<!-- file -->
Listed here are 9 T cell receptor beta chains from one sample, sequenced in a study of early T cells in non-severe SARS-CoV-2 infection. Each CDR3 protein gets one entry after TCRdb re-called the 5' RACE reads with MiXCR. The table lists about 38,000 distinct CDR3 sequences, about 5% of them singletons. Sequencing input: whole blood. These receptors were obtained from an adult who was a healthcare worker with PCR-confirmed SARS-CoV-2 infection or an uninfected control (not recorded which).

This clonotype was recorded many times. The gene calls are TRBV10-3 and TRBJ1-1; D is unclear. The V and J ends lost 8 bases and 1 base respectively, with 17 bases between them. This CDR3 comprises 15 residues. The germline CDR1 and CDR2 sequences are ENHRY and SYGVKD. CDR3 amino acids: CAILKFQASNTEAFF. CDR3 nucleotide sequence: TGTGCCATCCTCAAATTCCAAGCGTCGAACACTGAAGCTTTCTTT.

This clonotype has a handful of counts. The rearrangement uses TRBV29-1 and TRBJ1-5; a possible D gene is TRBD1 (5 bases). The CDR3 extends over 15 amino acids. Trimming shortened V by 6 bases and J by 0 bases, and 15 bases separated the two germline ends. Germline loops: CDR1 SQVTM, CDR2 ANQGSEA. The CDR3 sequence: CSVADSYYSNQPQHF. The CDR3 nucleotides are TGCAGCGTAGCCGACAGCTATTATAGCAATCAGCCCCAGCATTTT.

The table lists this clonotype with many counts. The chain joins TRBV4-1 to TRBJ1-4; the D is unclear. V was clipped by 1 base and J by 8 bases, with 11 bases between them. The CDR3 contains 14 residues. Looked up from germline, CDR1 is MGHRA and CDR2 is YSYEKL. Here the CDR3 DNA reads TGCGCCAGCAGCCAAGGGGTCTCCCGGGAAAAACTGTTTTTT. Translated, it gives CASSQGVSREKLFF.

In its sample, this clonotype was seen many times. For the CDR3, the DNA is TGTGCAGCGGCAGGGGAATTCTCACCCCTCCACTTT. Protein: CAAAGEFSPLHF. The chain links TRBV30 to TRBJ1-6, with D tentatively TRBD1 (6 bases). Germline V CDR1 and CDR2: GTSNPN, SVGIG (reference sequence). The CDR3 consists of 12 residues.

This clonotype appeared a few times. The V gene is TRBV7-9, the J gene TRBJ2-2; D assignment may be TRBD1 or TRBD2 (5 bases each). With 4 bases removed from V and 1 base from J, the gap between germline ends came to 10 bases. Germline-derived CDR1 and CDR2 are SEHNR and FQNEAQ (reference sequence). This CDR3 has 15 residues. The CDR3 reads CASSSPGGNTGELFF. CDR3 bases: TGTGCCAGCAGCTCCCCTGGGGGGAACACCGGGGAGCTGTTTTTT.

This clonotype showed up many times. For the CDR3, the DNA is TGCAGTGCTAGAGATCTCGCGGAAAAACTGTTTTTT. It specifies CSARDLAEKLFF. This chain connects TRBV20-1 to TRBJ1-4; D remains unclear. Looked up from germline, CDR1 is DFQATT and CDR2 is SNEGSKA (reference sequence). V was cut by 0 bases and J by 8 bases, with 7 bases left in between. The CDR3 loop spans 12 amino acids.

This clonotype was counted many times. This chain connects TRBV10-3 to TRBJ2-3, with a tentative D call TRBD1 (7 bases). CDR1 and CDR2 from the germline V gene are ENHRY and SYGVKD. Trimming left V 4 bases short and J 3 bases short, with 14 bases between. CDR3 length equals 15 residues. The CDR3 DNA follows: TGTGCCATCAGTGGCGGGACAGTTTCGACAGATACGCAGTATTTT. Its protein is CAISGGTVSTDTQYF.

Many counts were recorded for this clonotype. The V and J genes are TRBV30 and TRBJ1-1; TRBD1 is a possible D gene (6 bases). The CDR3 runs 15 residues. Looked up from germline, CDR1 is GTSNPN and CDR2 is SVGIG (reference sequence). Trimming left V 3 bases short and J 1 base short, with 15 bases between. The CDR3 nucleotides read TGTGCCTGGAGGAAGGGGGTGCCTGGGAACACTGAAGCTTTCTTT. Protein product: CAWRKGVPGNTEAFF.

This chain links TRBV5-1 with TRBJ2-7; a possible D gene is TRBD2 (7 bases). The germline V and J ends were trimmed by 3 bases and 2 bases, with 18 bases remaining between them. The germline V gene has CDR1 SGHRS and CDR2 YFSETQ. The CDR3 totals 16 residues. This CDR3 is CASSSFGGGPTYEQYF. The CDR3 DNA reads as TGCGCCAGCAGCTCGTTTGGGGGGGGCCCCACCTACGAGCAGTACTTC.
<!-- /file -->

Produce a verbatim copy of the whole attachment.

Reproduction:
Listed here are 9 T cell receptor beta chains from one sample, sequenced in a study of early T cells in non-severe SARS-CoV-2 infection. Each CDR3 protein gets one entry after TCRdb re-called the 5' RACE reads with MiXCR. The table lists about 38,000 distinct CDR3 sequences, about 5% of them singletons. Sequencing input: whole blood. These receptors were obtained from an adult who was a healthcare worker with PCR-confirmed SARS-CoV-2 infection or an uninfected control (not recorded which).

This clonotype was recorded many times. The gene calls are TRBV10-3 and TRBJ1-1; D is unclear. The V and J ends lost 8 bases and 1 base respectively, with 17 bases between them. This CDR3 comprises 15 residues. The germline CDR1 and CDR2 sequences are ENHRY and SYGVKD. CDR3 amino acids: CAILKFQASNTEAFF. CDR3 nucleotide sequence: TGTGCCATCCTCAAATTCCAAGCGTCGAACACTGAAGCTTTCTTT.

This clonotype has a handful of counts. The rearrangement uses TRBV29-1 and TRBJ1-5; a possible D gene is TRBD1 (5 bases). The CDR3 extends over 15 amino acids. Trimming shortened V by 6 bases and J by 0 bases, and 15 bases separated the two germline ends. Germline loops: CDR1 SQVTM, CDR2 ANQGSEA. The CDR3 sequence: CSVADSYYSNQPQHF. The CDR3 nucleotides are TGCAGCGTAGCCGACAGCTATTATAGCAATCAGCCCCAGCATTTT.

The table lists this clonotype with many counts. The chain joins TRBV4-1 to TRBJ1-4; the D is unclear. V was clipped by 1 base and J by 8 bases, with 11 bases between them. The CDR3 contains 14 residues. Looked up from germline, CDR1 is MGHRA and CDR2 is YSYEKL. Here the CDR3 DNA reads TGCGCCAGCAGCCAAGGGGTCTCCCGGGAAAAACTGTTTTTT. Translated, it gives CASSQGVSREKLFF.

In its sample, this clonotype was seen many times. For the CDR3, the DNA is TGTGCAGCGGCAGGGGAATTCTCACCCCTCCACTTT. Protein: CAAAGEFSPLHF. The chain links TRBV30 to TRBJ1-6, with D tentatively TRBD1 (6 bases). Germline V CDR1 and CDR2: GTSNPN, SVGIG (reference sequence). The CDR3 consists of 12 residues.

This clonotype appeared a few times. The V gene is TRBV7-9, the J gene TRBJ2-2; D assignment may be TRBD1 or TRBD2 (5 bases each). With 4 bases removed from V and 1 base from J, the gap between germline ends came to 10 bases. Germline-derived CDR1 and CDR2 are SEHNR and FQNEAQ (reference sequence). This CDR3 has 15 residues. The CDR3 reads CASSSPGGNTGELFF. CDR3 bases: TGTGCCAGCAGCTCCCCTGGGGGGAACACCGGGGAGCTGTTTTTT.

This clonotype showed up many times. For the CDR3, the DNA is TGCAGTGCTAGAGATCTCGCGGAAAAACTGTTTTTT. It specifies CSARDLAEKLFF. This chain connects TRBV20-1 to TRBJ1-4; D remains unclear. Looked up from germline, CDR1 is DFQATT and CDR2 is SNEGSKA (reference sequence). V was cut by 0 bases and J by 8 bases, with 7 bases left in between. The CDR3 loop spans 12 amino acids.

This clonotype was counted many times. This chain connects TRBV10-3 to TRBJ2-3, with a tentative D call TRBD1 (7 bases). CDR1 and CDR2 from the germline V gene are ENHRY and SYGVKD. Trimming left V 4 bases short and J 3 bases short, with 14 bases between. CDR3 length equals 15 residues. The CDR3 DNA follows: TGTGCCATCAGTGGCGGGACAGTTTCGACAGATACGCAGTATTTT. Its protein is CAISGGTVSTDTQYF.

Many counts were recorded for this clonotype. The V and J genes are TRBV30 and TRBJ1-1; TRBD1 is a possible D gene (6 bases). The CDR3 runs 15 residues. Looked up from germline, CDR1 is GTSNPN and CDR2 is SVGIG (reference sequence). Trimming left V 3 bases short and J 1 base short, with 15 bases between. The CDR3 nucleotides read TGTGCCTGGAGGAAGGGGGTGCCTGGGAACACTGAAGCTTTCTTT. Protein product: CAWRKGVPGNTEAFF.

This chain links TRBV5-1 with TRBJ2-7; a possible D gene is TRBD2 (7 bases). The germline V and J ends were trimmed by 3 bases and 2 bases, with 18 bases remaining between them. The germline V gene has CDR1 SGHRS and CDR2 YFSETQ. The CDR3 totals 16 residues. This CDR3 is CASSSFGGGPTYEQYF. The CDR3 DNA reads as TGCGCCAGCAGCTCGTTTGGGGGGGGCCCCACCTACGAGCAGTACTTC.